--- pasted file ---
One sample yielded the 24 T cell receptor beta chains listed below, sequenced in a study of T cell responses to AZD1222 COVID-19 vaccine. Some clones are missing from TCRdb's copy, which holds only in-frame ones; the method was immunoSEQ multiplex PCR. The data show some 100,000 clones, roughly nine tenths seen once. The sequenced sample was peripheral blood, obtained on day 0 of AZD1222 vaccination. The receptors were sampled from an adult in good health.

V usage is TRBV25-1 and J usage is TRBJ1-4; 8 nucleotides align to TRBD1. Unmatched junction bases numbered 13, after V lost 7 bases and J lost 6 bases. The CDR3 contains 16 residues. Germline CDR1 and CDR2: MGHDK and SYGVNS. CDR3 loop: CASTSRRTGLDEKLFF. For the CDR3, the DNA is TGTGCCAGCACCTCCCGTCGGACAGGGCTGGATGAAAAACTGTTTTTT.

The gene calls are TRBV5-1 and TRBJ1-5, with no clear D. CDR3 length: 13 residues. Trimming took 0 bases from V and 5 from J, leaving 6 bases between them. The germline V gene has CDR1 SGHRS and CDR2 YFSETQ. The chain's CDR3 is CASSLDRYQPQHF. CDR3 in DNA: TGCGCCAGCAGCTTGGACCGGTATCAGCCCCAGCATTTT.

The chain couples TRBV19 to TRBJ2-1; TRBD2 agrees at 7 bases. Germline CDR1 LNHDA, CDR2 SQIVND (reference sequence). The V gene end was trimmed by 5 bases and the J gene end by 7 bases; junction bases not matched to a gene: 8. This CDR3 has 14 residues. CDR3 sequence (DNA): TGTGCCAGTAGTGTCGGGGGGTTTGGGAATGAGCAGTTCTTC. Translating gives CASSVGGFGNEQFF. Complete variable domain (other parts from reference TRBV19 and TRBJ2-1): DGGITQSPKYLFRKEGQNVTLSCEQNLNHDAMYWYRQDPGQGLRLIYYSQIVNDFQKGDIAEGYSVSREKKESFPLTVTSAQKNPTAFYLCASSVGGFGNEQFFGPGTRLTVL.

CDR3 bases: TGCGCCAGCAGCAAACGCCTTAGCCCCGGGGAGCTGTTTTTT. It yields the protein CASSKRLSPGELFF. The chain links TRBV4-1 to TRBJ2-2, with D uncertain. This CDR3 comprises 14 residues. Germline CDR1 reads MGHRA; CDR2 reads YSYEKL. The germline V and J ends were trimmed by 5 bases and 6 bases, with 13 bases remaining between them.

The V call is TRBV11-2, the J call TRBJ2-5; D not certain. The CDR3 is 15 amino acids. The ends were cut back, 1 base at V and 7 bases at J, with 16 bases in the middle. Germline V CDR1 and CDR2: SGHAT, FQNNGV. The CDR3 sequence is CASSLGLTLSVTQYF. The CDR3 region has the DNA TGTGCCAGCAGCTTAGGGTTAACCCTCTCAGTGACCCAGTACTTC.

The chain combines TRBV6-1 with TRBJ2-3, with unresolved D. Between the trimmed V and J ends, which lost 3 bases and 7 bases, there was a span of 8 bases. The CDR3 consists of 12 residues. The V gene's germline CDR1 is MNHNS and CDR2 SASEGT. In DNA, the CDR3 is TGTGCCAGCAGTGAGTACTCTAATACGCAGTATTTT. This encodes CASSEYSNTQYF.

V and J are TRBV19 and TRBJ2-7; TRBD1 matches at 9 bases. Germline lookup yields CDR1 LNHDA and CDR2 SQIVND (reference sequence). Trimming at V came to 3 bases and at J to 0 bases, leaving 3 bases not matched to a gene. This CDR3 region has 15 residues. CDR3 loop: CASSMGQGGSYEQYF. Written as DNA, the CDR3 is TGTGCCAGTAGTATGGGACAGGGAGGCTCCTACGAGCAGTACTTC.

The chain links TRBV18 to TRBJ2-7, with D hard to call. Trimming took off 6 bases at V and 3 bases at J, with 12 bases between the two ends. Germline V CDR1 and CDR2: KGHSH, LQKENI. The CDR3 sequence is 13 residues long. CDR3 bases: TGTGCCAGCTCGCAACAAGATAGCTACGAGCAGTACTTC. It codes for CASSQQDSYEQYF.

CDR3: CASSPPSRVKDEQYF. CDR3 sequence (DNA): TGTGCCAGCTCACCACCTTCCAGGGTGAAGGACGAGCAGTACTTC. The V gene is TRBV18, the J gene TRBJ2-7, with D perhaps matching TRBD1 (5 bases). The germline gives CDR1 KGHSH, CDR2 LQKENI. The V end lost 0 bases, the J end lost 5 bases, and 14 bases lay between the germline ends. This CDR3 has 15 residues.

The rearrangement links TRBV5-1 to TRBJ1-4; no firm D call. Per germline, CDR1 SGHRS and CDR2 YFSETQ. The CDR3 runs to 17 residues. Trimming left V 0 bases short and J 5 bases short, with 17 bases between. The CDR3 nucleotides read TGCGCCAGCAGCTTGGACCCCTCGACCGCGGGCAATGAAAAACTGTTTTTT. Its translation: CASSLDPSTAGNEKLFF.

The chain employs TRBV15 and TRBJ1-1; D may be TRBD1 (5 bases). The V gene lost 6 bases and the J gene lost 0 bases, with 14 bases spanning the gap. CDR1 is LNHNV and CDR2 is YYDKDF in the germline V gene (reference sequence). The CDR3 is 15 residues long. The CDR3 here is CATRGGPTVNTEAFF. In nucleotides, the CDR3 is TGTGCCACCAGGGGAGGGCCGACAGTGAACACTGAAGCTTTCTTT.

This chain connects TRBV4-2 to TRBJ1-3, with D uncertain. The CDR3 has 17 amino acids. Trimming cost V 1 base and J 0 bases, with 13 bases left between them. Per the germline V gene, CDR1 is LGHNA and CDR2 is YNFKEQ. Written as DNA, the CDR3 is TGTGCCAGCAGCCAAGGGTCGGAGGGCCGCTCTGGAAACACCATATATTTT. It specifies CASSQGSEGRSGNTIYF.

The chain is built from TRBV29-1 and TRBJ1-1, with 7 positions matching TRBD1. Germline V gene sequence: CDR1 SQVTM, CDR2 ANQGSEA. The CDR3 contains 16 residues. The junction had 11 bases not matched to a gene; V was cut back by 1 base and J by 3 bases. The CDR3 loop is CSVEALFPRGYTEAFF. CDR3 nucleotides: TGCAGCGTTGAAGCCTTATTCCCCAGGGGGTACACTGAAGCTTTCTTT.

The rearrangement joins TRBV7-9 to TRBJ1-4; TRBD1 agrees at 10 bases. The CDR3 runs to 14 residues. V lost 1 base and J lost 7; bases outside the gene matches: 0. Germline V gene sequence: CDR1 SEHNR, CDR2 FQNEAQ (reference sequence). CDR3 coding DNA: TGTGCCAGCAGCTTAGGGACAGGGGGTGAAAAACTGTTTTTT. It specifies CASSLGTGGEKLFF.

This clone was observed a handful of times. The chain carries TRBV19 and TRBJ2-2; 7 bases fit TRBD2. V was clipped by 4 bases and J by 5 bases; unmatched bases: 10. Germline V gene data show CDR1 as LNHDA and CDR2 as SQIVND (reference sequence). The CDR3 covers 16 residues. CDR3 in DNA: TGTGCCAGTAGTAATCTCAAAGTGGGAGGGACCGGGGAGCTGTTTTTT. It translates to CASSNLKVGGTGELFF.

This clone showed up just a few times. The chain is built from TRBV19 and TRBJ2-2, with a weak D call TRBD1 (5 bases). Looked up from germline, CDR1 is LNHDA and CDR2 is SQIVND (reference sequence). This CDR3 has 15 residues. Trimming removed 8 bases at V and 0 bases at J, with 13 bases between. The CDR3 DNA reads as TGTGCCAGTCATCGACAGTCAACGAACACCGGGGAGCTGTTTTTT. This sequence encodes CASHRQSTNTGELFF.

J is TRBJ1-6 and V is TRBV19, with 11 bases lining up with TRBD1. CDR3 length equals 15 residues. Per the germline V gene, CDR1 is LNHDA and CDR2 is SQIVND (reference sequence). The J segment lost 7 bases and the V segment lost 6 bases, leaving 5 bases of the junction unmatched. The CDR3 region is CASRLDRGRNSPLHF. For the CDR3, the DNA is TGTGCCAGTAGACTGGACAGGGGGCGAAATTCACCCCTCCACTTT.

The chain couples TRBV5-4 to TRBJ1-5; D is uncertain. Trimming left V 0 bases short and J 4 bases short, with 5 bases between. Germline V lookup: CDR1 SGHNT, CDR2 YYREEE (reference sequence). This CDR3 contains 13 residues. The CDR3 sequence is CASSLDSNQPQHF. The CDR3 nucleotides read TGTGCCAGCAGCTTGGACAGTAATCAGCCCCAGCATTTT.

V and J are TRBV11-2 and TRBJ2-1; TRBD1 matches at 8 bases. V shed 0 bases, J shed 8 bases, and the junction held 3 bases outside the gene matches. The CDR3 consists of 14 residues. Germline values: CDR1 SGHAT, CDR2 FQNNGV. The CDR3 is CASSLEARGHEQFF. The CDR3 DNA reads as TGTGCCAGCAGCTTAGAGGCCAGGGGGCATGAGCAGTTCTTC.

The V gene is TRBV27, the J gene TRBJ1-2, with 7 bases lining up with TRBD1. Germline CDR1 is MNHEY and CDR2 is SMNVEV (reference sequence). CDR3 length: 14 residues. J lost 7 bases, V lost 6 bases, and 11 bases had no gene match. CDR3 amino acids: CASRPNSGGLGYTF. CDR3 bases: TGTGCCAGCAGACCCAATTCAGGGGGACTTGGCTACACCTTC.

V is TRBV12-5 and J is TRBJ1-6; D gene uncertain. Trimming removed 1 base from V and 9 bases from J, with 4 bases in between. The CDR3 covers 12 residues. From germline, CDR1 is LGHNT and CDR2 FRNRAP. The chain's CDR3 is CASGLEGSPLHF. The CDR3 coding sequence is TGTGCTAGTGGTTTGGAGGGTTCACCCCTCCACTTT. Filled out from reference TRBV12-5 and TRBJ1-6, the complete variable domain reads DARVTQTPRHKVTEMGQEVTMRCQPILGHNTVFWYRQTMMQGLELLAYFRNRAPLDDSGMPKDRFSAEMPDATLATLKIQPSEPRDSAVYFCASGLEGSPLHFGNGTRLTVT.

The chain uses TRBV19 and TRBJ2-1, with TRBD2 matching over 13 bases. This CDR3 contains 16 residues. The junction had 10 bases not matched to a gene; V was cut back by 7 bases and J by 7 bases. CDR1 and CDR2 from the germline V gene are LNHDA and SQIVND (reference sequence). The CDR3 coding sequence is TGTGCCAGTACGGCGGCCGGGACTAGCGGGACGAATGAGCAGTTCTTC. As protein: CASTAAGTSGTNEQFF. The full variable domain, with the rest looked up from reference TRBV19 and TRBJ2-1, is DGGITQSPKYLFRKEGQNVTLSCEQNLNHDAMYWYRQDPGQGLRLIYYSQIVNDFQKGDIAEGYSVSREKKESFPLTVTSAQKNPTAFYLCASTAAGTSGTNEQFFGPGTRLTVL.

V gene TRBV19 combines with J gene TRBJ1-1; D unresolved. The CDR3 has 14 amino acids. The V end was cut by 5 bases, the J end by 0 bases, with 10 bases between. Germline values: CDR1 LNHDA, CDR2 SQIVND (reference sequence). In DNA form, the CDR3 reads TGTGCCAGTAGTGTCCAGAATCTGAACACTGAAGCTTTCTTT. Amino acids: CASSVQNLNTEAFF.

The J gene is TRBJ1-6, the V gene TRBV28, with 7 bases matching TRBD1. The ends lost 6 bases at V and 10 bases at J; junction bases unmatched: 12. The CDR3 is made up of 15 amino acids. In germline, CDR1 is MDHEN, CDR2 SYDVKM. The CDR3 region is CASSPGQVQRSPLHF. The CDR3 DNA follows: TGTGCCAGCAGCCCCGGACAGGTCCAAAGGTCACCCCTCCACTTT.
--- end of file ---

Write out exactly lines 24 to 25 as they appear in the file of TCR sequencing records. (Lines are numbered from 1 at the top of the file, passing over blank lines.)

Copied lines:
V gene TRBV19 combines with J gene TRBJ1-1; D unresolved. The CDR3 has 14 amino acids. The V end was cut by 5 bases, the J end by 0 bases, with 10 bases between. Germline values: CDR1 LNHDA, CDR2 SQIVND (reference sequence). In DNA form, the CDR3 reads TGTGCCAGTAGTGTCCAGAATCTGAACACTGAAGCTTTCTTT. Amino acids: CASSVQNLNTEAFF.

The J gene is TRBJ1-6, the V gene TRBV28, with 7 bases matching TRBD1. The ends lost 6 bases at V and 10 bases at J; junction bases unmatched: 12. The CDR3 is made up of 15 amino acids. In germline, CDR1 is MDHEN, CDR2 SYDVKM. The CDR3 region is CASSPGQVQRSPLHF. The CDR3 DNA follows: TGTGCCAGCAGCCCCGGACAGGTCCAAAGGTCACCCCTCCACTTT.